In the early stages of lung cancer, people often have no symptoms. However, this is when cancer is most treatable. The outlook is usually better with an early diagnosis.

For this reason, doctors may recommend routine chest X-rays for people with a higher risk of lung cancer.

Symptoms include:

  • chest pain
  • coughing
  • blood in the mucus
  • difficulty breathing
  • trouble swallowing and speaking
  • loss of appetite and weight loss
  • fatigue
  • swelling in the face or neck

As lung cancer grows and spreads, other symptoms appear.

Metastatic lung cancer can cause a wider range of symptoms, depending on the affected part of the body.

Treatment options depend on the type of lung cancer, the stage, and factors specific to each individual.

The options include:

Chemotherapy: This involves taking drugs that can kill cancer cells.

Surgery: In some cases, a surgeon can remove tumors and cancerous tissue.

Targeted therapy: This involves taking drugs that target specific genes or other factors that promote tumor growth.

Immunotherapy: This strengthens the immune system to better defend the body against cancer.

Radiation therapy: This involves using either radioactive material or beams of radiation to destroy cancer cells.

Doctors often prescribe a combination of these methods. The doctor will work with the person to develop a suitable treatment plan.

Lifestyle adjustments, such as eating healthfully, getting exercise, and quitting smoking, may also help prolong life and reduce the severity of symptoms.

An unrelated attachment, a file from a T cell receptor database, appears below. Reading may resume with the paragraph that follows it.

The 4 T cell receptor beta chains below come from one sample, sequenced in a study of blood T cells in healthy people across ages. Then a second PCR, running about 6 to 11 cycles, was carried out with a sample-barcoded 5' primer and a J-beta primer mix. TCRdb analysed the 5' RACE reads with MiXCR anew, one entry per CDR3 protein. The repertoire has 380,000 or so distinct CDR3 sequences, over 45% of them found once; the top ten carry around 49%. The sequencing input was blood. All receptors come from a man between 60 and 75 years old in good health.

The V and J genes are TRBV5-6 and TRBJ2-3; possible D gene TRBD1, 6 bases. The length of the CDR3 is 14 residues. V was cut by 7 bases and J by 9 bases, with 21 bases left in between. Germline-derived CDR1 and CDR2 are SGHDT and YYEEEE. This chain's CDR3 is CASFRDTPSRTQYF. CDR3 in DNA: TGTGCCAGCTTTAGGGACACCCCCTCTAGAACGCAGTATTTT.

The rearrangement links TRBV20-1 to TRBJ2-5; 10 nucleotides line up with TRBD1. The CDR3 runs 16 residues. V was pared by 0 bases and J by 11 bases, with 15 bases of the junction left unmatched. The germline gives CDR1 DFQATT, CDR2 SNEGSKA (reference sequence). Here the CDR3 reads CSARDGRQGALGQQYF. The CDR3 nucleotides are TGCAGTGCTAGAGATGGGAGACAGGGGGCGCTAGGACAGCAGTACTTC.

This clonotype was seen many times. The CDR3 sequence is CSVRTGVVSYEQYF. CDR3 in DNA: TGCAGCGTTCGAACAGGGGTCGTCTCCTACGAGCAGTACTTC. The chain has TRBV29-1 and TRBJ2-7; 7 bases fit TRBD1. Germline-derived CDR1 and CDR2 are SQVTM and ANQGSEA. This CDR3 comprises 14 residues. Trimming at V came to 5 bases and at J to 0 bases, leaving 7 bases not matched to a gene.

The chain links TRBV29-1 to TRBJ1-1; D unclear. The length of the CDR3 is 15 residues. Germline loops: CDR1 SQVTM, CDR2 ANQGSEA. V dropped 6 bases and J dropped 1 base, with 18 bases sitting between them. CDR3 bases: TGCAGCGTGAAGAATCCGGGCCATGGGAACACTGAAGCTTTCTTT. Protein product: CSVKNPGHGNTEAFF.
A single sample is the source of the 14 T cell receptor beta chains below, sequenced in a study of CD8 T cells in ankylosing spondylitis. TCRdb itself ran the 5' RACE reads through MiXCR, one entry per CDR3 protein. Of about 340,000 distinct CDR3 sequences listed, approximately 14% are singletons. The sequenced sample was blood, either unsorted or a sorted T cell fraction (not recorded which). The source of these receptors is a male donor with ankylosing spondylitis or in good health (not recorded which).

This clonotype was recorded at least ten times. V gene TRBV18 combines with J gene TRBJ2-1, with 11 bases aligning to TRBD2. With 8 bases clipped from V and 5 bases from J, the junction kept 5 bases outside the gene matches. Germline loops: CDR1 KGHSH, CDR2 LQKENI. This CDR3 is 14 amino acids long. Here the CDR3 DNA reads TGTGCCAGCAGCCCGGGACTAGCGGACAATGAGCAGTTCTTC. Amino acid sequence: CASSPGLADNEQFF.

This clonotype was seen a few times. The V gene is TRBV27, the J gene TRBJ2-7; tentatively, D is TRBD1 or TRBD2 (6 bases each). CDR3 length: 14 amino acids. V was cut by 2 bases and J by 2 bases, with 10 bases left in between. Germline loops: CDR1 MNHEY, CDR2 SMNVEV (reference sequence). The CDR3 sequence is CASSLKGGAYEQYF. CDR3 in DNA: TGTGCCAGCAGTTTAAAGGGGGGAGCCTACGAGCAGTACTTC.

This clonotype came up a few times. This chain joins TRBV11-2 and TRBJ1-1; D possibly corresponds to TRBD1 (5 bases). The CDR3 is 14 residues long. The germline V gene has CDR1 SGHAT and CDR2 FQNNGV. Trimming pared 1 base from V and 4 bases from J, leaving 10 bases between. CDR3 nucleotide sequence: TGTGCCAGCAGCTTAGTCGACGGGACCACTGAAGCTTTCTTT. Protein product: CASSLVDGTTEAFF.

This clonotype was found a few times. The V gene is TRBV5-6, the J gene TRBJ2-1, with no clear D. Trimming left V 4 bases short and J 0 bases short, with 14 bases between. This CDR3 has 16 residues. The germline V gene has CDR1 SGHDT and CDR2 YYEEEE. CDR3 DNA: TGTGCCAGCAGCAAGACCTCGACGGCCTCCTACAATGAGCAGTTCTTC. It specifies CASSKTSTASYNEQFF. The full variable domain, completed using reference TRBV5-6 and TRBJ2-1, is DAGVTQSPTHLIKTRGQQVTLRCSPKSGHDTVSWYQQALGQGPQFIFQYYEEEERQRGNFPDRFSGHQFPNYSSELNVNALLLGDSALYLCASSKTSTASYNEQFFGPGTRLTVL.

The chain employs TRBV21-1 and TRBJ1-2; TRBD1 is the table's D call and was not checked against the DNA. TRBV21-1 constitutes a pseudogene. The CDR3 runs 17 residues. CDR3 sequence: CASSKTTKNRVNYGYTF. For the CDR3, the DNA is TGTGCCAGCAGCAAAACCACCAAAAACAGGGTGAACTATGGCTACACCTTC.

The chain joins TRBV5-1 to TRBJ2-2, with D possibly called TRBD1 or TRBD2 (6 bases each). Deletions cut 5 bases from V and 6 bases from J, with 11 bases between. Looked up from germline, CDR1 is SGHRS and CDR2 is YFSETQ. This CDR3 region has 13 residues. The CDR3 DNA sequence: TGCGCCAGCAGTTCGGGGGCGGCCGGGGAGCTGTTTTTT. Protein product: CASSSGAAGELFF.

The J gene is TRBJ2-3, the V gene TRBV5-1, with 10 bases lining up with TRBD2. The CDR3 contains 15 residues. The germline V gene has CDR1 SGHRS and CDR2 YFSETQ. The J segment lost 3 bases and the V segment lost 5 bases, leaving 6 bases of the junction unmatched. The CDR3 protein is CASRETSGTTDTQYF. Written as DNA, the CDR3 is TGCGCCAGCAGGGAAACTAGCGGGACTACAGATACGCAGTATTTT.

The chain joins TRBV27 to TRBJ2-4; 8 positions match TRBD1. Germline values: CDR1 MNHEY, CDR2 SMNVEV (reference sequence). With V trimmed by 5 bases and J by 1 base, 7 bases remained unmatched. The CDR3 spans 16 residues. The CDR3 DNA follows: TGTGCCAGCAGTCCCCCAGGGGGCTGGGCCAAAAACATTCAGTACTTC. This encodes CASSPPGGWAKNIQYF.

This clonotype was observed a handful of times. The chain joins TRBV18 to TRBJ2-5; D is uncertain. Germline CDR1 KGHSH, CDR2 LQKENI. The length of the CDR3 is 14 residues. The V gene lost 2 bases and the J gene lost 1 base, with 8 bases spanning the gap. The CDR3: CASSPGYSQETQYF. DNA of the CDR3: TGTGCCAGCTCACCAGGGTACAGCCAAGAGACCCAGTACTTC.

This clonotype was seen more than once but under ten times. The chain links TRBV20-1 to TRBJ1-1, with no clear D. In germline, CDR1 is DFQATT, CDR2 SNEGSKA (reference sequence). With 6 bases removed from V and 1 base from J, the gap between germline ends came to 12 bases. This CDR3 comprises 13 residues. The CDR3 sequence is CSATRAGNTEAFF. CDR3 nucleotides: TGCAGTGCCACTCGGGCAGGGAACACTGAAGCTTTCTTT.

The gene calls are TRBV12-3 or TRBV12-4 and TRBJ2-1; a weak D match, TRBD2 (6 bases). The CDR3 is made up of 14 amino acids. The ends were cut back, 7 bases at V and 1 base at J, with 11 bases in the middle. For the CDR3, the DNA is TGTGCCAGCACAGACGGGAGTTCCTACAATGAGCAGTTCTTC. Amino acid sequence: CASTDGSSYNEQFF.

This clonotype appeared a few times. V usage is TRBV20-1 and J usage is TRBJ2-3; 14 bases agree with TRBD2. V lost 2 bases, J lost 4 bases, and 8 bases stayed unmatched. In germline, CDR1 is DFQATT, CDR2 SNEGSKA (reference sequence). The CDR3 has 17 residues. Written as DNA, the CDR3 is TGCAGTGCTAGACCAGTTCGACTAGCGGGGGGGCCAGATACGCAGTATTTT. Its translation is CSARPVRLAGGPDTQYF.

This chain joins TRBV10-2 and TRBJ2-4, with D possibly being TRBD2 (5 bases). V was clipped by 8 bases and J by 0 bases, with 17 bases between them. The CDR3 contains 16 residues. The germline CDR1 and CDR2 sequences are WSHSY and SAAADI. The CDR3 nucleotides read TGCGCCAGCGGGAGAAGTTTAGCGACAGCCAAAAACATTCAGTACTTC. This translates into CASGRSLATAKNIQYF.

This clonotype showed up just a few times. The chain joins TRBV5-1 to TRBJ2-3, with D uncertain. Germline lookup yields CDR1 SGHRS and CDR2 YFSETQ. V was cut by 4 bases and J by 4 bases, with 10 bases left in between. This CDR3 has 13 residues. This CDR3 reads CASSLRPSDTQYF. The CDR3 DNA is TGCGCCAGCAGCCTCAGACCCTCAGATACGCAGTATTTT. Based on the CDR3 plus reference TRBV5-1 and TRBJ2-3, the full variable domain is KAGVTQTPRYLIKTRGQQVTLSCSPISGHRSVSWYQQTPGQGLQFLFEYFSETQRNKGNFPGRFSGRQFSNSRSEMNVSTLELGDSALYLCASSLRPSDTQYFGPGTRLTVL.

What does chemotherapy involve? Learn more here.

The outlook for lung cancer depends on:

  • the stage of the cancer at diagnosis
  • the type of cancer
  • the age and overall health of the individual

According to the American Lung Association, a person with lung cancer that has not spread beyond the lungs has a 56% chance of living for at least another 5 years after the diagnosis. However, doctors only diagnose 16% of lung cancer cases in this early stage.

ASCO point out that the number of deaths from lung cancer fell by 3–4% each year from 2012 to 2016. One reason is that fewer people are smoking. The other is that new treatments are improving the outlook for people with lung cancer.

Quitting smoking and avoiding secondhand smoke are the best ways to prevent lung cancer. A doctor can advise about effective ways to do this.

Here, learn five ways to quit smoking.

In addition, products that can help people quit smoking are available for purchase online.

Q:

I have been smoking for 40 years and now I am 60. I cough a lot and I am starting to worry about my health. Will it really help if I give up now?

A:

Yes. In addition to the effects on the pulmonary system, the benefits of quitting smoking on the cardiovascular system can be seen as early as weeks after quitting. This results in a decrease in risks of heart attacks and strokes.

Seunggu Han, MD Answers represent the opinions of our medical experts. All content is strictly informational and should not be considered medical advice.